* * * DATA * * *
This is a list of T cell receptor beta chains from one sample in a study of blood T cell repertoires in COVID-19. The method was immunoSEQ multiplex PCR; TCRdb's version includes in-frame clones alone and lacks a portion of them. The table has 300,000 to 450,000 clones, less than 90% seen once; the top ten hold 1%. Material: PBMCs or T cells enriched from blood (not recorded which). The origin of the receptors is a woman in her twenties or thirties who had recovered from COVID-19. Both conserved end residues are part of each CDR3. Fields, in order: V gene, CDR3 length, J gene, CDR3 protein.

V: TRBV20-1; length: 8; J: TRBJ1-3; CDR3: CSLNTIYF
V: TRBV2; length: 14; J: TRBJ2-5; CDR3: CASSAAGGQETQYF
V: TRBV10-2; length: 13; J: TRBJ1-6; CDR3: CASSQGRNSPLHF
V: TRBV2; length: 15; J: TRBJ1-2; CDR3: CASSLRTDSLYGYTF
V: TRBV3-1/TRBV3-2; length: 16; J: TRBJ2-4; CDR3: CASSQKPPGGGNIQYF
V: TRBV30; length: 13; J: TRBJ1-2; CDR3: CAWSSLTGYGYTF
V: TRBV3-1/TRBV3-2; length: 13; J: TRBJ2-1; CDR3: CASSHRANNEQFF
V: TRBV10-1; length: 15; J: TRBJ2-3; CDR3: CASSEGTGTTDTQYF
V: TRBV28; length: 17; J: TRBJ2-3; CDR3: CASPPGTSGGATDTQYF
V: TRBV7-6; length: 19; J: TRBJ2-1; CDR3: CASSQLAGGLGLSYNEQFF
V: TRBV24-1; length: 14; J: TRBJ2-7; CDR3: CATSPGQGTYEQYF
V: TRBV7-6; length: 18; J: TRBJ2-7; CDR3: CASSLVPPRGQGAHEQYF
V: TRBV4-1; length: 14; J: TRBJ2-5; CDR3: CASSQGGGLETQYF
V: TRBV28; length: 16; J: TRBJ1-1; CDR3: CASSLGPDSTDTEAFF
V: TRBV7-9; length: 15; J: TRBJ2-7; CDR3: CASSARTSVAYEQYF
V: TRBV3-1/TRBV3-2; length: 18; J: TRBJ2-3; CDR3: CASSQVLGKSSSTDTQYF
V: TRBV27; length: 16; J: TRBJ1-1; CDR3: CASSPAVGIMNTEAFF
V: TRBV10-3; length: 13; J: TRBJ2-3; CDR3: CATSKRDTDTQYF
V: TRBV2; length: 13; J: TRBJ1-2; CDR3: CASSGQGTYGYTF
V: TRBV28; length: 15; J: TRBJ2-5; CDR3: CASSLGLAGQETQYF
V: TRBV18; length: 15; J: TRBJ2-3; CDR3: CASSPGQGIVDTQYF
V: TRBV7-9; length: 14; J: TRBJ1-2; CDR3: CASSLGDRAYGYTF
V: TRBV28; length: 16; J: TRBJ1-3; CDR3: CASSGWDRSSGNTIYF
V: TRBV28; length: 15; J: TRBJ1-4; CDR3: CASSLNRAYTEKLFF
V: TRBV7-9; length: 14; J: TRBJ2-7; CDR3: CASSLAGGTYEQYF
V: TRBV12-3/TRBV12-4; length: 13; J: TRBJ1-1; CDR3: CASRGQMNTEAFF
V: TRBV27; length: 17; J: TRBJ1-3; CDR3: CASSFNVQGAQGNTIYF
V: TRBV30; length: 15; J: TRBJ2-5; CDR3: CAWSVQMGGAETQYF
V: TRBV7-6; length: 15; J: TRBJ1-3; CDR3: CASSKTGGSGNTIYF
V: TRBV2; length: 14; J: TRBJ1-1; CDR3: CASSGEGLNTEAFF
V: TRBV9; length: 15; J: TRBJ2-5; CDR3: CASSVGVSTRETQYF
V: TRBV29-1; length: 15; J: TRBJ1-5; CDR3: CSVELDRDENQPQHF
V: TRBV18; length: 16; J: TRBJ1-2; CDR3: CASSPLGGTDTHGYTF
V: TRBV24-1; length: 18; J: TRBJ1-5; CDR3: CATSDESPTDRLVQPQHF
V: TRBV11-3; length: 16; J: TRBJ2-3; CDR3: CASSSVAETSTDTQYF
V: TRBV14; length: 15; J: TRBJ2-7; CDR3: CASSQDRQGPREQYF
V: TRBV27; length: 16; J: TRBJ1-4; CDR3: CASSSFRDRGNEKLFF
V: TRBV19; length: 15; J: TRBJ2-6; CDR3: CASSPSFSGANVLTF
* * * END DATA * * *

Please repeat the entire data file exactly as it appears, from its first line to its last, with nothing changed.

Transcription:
This is a list of T cell receptor beta chains from one sample in a study of blood T cell repertoires in COVID-19. The method was immunoSEQ multiplex PCR; TCRdb's version includes in-frame clones alone and lacks a portion of them. The table has 300,000 to 450,000 clones, less than 90% seen once; the top ten hold 1%. Material: PBMCs or T cells enriched from blood (not recorded which). The origin of the receptors is a woman in her twenties or thirties who had recovered from COVID-19. Both conserved end residues are part of each CDR3. Fields, in order: V gene, CDR3 length, J gene, CDR3 protein.

V: TRBV20-1; length: 8; J: TRBJ1-3; CDR3: CSLNTIYF
V: TRBV2; length: 14; J: TRBJ2-5; CDR3: CASSAAGGQETQYF
V: TRBV10-2; length: 13; J: TRBJ1-6; CDR3: CASSQGRNSPLHF
V: TRBV2; length: 15; J: TRBJ1-2; CDR3: CASSLRTDSLYGYTF
V: TRBV3-1/TRBV3-2; length: 16; J: TRBJ2-4; CDR3: CASSQKPPGGGNIQYF
V: TRBV30; length: 13; J: TRBJ1-2; CDR3: CAWSSLTGYGYTF
V: TRBV3-1/TRBV3-2; length: 13; J: TRBJ2-1; CDR3: CASSHRANNEQFF
V: TRBV10-1; length: 15; J: TRBJ2-3; CDR3: CASSEGTGTTDTQYF
V: TRBV28; length: 17; J: TRBJ2-3; CDR3: CASPPGTSGGATDTQYF
V: TRBV7-6; length: 19; J: TRBJ2-1; CDR3: CASSQLAGGLGLSYNEQFF
V: TRBV24-1; length: 14; J: TRBJ2-7; CDR3: CATSPGQGTYEQYF
V: TRBV7-6; length: 18; J: TRBJ2-7; CDR3: CASSLVPPRGQGAHEQYF
V: TRBV4-1; length: 14; J: TRBJ2-5; CDR3: CASSQGGGLETQYF
V: TRBV28; length: 16; J: TRBJ1-1; CDR3: CASSLGPDSTDTEAFF
V: TRBV7-9; length: 15; J: TRBJ2-7; CDR3: CASSARTSVAYEQYF
V: TRBV3-1/TRBV3-2; length: 18; J: TRBJ2-3; CDR3: CASSQVLGKSSSTDTQYF
V: TRBV27; length: 16; J: TRBJ1-1; CDR3: CASSPAVGIMNTEAFF
V: TRBV10-3; length: 13; J: TRBJ2-3; CDR3: CATSKRDTDTQYF
V: TRBV2; length: 13; J: TRBJ1-2; CDR3: CASSGQGTYGYTF
V: TRBV28; length: 15; J: TRBJ2-5; CDR3: CASSLGLAGQETQYF
V: TRBV18; length: 15; J: TRBJ2-3; CDR3: CASSPGQGIVDTQYF
V: TRBV7-9; length: 14; J: TRBJ1-2; CDR3: CASSLGDRAYGYTF
V: TRBV28; length: 16; J: TRBJ1-3; CDR3: CASSGWDRSSGNTIYF
V: TRBV28; length: 15; J: TRBJ1-4; CDR3: CASSLNRAYTEKLFF
V: TRBV7-9; length: 14; J: TRBJ2-7; CDR3: CASSLAGGTYEQYF
V: TRBV12-3/TRBV12-4; length: 13; J: TRBJ1-1; CDR3: CASRGQMNTEAFF
V: TRBV27; length: 17; J: TRBJ1-3; CDR3: CASSFNVQGAQGNTIYF
V: TRBV30; length: 15; J: TRBJ2-5; CDR3: CAWSVQMGGAETQYF
V: TRBV7-6; length: 15; J: TRBJ1-3; CDR3: CASSKTGGSGNTIYF
V: TRBV2; length: 14; J: TRBJ1-1; CDR3: CASSGEGLNTEAFF
V: TRBV9; length: 15; J: TRBJ2-5; CDR3: CASSVGVSTRETQYF
V: TRBV29-1; length: 15; J: TRBJ1-5; CDR3: CSVELDRDENQPQHF
V: TRBV18; length: 16; J: TRBJ1-2; CDR3: CASSPLGGTDTHGYTF
V: TRBV24-1; length: 18; J: TRBJ1-5; CDR3: CATSDESPTDRLVQPQHF
V: TRBV11-3; length: 16; J: TRBJ2-3; CDR3: CASSSVAETSTDTQYF
V: TRBV14; length: 15; J: TRBJ2-7; CDR3: CASSQDRQGPREQYF
V: TRBV27; length: 16; J: TRBJ1-4; CDR3: CASSSFRDRGNEKLFF
V: TRBV19; length: 15; J: TRBJ2-6; CDR3: CASSPSFSGANVLTF